Open Access

Complete genome sequence of Roseophage vB_DshP-R1, which infects Dinoroseobacter shibae DFL12

Standards in Genomic Sciences20159:31

https://doi.org/10.1186/1944-3277-9-31

Received: 21 May 2014

Accepted: 23 November 2014

Published: 21 January 2015

Abstract

The Roseophages, a group of marine viruses that uniquely infect the Roseobacter clade of bacteria, play a significant role in marine ecosystems. Here we present a complete genomic sequence of an N4 phage ‘vB_DshP-R1’, which infects Dinoroseobacter shibae DFL12, together with its structural and genomic features. vB_DshP-R1 has an ~ 75 nm diameter icosahedral structure and a complete genome of 75,028 bp. This is the first genome sequence of a lytic phage of the genus Dinoroseobacter.

Keywords

RoseophageN4 phage Dinoroseobacter shibae AquaticVirus

Introduction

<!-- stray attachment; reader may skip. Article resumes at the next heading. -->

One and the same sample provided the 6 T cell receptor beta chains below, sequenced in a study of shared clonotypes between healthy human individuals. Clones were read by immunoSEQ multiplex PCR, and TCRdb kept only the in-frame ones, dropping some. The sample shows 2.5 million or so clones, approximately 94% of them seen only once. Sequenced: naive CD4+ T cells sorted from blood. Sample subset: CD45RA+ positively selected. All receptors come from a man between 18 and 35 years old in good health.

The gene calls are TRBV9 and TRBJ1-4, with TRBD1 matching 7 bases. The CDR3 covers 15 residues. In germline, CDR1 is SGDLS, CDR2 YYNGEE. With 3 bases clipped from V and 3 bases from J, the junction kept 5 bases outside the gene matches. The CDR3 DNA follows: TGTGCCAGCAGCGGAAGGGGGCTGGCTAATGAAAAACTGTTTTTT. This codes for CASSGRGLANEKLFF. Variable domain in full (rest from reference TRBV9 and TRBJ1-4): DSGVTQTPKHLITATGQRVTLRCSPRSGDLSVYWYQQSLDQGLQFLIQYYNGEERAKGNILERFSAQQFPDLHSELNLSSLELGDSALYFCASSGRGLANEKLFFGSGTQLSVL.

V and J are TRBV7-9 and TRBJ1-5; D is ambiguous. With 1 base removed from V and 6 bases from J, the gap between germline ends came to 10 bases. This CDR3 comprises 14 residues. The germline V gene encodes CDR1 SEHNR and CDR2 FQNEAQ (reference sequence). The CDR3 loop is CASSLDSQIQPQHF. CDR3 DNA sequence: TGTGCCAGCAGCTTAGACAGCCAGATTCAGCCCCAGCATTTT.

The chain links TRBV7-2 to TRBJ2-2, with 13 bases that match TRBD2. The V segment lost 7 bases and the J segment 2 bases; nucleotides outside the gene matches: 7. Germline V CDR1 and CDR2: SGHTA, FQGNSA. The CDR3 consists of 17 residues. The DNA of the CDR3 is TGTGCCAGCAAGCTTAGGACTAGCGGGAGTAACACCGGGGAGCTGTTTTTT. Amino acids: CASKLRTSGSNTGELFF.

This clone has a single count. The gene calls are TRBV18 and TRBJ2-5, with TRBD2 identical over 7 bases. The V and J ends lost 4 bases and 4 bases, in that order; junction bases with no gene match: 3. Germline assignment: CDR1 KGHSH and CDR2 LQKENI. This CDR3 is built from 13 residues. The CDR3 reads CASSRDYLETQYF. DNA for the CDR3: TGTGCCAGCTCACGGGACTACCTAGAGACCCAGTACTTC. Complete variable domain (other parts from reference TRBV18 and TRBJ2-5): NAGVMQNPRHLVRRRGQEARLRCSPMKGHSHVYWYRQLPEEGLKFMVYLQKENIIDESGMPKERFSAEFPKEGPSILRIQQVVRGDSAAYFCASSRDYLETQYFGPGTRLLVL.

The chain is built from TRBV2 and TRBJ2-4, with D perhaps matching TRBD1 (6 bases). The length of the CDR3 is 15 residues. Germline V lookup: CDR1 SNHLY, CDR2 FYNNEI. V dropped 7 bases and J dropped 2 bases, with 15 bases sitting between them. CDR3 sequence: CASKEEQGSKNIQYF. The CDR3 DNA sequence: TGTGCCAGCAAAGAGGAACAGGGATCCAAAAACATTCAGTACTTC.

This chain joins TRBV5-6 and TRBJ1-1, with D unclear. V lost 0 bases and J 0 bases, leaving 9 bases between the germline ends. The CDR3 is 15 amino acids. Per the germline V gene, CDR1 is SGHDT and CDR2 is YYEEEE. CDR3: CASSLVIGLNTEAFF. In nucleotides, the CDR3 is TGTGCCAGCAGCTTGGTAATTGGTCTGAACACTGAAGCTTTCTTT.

The Roseobacter clade is representative of the most abundant bacteria in the oceans of the world, typically accounting for up to 25% of all marine microbial communities [13]. Roseobacters are versatile in their metabolism, employing diverse catalytic processes in a range of environmentally relevant reactions, especially in the marine carbon, nitrogen and sulfur cycles [46]. Previous studies indicate that many species in this clade are symbionts with diverse phytoplankton [7]. Dinoroseobacter shibae DFL12 [8], the only species of the genus Dinoroseobacter of the Roseobacter clade, is an epibiont of the alga Prorocentrum lima, which can cause diarrhetic shellfish poisoning during red tides [9] and which was completely sequenced in 2010 [10]. D. shibae DFL12 is widely studied and found to develop ecologically diverse adaptations in marine environments, such as activating bacteriochlorophyll for light-driven ATP synthesis [11], performing alternative routes in glucose catabolism [12], adjusting the energetic state to the oxygen regimen [13], improving algal metabolic activities [14] and presumably using an adaptive viral defense strategy (CRISPR/Cas systems) [10], discovered in many bacteria and archaea [15, 16]. D. shibae DFL12 appears to have two distinct CRISPR/Cas systems in its genome [10]. On some occasions, implementation of this mechanism depends on the existing spacers of bacterial genomes that are located in these CRISPR/Cas systems and are highly similar to the genomic sequences of infective phages [15]. When the host packs or inserts such spacers in the defense systems, CRISPR-associated genes activate and disrupt replication of the foreign phage DNA in host cells. Recently, researchers have found some bacteriophage genes that counteract the CRISPR/Cas systems in Pseudomonas aeruginosa [17]. It is interesting to isolate and characterize the phage infecting this type of bacterium to see whether they also develop such an analogous function.